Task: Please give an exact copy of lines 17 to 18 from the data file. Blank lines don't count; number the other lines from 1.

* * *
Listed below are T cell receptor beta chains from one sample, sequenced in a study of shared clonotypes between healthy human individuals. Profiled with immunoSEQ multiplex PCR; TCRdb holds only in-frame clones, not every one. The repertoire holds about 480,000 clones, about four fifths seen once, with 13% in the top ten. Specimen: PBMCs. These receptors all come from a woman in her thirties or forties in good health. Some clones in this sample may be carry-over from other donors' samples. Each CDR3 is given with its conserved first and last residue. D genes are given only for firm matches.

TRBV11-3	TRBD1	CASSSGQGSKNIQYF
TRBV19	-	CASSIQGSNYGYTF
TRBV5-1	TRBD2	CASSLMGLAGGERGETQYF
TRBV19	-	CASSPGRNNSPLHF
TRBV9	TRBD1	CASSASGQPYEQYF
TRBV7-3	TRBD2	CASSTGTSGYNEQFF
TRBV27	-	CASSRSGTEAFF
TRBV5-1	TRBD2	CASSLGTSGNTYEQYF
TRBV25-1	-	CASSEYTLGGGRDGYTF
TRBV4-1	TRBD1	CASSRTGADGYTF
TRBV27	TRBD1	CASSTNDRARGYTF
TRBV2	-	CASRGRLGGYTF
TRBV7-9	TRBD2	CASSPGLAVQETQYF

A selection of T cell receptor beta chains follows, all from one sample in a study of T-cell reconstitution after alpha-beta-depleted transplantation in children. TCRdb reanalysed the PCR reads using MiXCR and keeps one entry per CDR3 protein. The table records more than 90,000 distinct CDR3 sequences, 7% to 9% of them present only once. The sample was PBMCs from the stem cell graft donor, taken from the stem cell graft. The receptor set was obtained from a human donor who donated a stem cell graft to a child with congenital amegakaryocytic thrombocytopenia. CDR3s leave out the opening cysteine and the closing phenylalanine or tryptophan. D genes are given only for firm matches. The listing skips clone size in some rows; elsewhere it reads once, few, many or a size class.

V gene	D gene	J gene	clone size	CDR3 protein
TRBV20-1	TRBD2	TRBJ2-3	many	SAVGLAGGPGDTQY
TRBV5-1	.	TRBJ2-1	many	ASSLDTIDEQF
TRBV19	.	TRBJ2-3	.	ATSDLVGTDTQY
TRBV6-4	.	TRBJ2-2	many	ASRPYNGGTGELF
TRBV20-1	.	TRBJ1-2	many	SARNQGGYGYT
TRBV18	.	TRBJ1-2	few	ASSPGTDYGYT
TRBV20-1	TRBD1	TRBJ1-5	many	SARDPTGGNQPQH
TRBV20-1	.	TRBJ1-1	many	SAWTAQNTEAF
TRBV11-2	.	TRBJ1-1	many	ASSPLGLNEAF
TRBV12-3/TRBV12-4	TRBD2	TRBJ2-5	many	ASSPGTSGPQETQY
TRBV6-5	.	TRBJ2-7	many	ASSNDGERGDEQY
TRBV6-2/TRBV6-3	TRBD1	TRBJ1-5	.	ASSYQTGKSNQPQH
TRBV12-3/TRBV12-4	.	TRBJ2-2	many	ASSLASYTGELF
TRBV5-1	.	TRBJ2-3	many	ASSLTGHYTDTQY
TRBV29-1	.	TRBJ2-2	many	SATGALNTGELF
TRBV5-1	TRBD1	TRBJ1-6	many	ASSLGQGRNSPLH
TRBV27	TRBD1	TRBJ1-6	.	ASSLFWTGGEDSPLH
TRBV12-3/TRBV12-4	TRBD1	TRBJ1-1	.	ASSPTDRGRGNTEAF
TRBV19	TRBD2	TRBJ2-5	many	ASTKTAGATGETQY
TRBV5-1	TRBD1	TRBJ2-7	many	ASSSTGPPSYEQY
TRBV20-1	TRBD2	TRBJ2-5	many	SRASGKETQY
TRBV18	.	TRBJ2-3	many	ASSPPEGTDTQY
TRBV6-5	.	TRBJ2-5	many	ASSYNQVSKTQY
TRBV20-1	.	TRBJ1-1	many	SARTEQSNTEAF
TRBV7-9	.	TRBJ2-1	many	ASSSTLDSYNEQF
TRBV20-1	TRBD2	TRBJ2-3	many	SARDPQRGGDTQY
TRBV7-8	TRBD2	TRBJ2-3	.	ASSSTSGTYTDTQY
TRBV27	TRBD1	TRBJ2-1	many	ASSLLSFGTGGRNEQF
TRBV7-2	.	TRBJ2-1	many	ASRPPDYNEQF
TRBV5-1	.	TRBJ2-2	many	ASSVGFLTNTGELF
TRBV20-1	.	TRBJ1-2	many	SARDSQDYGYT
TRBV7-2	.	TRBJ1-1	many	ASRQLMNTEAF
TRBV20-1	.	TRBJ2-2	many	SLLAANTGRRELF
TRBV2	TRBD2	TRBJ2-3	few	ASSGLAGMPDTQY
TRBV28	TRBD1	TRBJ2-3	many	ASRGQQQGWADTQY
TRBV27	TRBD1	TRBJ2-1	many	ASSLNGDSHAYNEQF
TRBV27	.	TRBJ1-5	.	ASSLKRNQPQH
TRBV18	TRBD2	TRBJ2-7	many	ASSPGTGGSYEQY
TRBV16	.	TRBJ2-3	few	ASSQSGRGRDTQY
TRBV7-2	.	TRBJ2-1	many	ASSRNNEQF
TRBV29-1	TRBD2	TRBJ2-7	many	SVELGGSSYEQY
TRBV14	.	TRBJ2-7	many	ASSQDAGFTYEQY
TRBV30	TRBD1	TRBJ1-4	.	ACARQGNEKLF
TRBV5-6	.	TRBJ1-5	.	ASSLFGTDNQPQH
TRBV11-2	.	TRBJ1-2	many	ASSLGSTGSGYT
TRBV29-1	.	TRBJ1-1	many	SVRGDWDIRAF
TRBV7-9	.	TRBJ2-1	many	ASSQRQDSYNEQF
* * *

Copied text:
TRBV20-1	TRBD2	TRBJ2-3	many	SAVGLAGGPGDTQY
TRBV5-1	.	TRBJ2-1	many	ASSLDTIDEQF